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How Not To Spend $395 On A Bottle Of Perfume

Lush Gorilla Perfume And I Hate Perfume

Last year I bought perfume for the first time in 30 years. In an Alice-in-Wonderland sort of experience, I spent inordinate sums of money on a perfume named Rose Oudh. It was the only scent I found that was a) non-synthetic b) complex enough to enjoy.

Were you not terribly kind people, I would say, “Rejoice in LPC’s floundering!” Why?  I have made a discovery and returned to report.

But first, an important question. Have you ever read about “layering” perfumes and then recoiled in horror, assuming that such an act would lead you right down a rabbit hole of overwhelm? Alternatively, have you tried to layer scent at a perfume counter, and woken from a faint, scented, surrounded by whispering gawkers? High WASPs in particular are prone to sensory overwhelm and the occasional swoon.

No more.

You may recall that on a trip to Washington, my best friend impulsively bought me a stick of Lush Cosmetic’s Lust. It was only $8.95/.4oz. What you will not recall, since I never told the story, was that after I bought the Rose Oudh Lauren counseled me to try CB⎮I Hate Perfume. I impulsively bought a small vial of Lavender Tea. $12.00/2ml.

“Lust” turned out too sweet. (And if that isn’t the line in someone’s novel, I’ll spend the day wearing a perfume by Britney Spears.) “Lavender Tea,” too acrid.

Rose Oudh, however, I love.

In a moment of insight, I realized that Rose Oudh is a) a floral with acrid undertones b) made of essential oils, lacking chemicals. Duh. Et voilà. “Lusting For Lavender Tea” was born.

The strategy for creating one’s own perfume is as follows. Do not layer blindly, starting from the unknown and moving towards the incomprehensible.

  1. Use expensive perfume counters to figure out which one-two punch appeals to you. Most of us don’t care all that much about 3 layers of scent, and dry downs, and all those incantations of perfume salespeople. What do you like? Floral/acrid? Floral/musk? Citrus/Sweet? Or even, Sweet/Sour? Sweet/Rough? Sugar and vanilla are everywhere these days.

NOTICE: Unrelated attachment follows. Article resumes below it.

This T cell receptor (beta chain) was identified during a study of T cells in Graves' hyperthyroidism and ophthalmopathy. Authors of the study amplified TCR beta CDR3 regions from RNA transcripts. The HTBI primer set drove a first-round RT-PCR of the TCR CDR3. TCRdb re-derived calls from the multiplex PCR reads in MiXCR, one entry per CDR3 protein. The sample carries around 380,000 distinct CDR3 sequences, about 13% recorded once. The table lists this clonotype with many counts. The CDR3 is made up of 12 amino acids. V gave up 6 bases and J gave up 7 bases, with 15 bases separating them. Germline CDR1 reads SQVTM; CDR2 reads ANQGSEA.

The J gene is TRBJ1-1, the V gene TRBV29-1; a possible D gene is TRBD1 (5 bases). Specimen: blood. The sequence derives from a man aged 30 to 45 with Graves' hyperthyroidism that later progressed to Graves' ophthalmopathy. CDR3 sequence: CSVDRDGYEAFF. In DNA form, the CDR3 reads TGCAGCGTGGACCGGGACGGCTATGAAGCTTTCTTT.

2. Replicate with low-cost, high quality scents, in small quantities. You can even try several different combinations, for the elusive feeling of abundance.
  3. Rinse and repeat.

So anyone who also likes Floral/Acrid could try Imogen Rose, $15.95, with Burning Leaves at $12.00. For Floral/Musk, Orange Blossom, $9.95 and Old Leather Premium Accord, $12.00.

All you lack is the cut glass bottle, black velvet bag, and lacquered, locked wooden box. However, $400 in your pocket and the clear red of Lush’s solid perfume more than compensate. No fainting required.

Those of you wiser than I, what scent combinations had you already discovered?

Images: Me
Compensation: No one

49 Responses

  1. You are way more adventurous in the perfume department than I am. I’ve been wearing Marc Jacobs perfume for at least 7 years and I still love it’s green/gardenia scent. The $60 a bottle price, not so much.
    But I’m intrigued to try the Orange Blossom that you suggested…especially at $9.95!

  2. Please care about the drydown, it reveals the notes of the fragrance! The first wet blast is as misleading as the curly lashes of that college quarterback.

    Some women love playing with scents, I leave it to the masters- but am always on the lookout for a wonderful scent that’s not wildly expensive. Lush is not it… anyone have suggestions?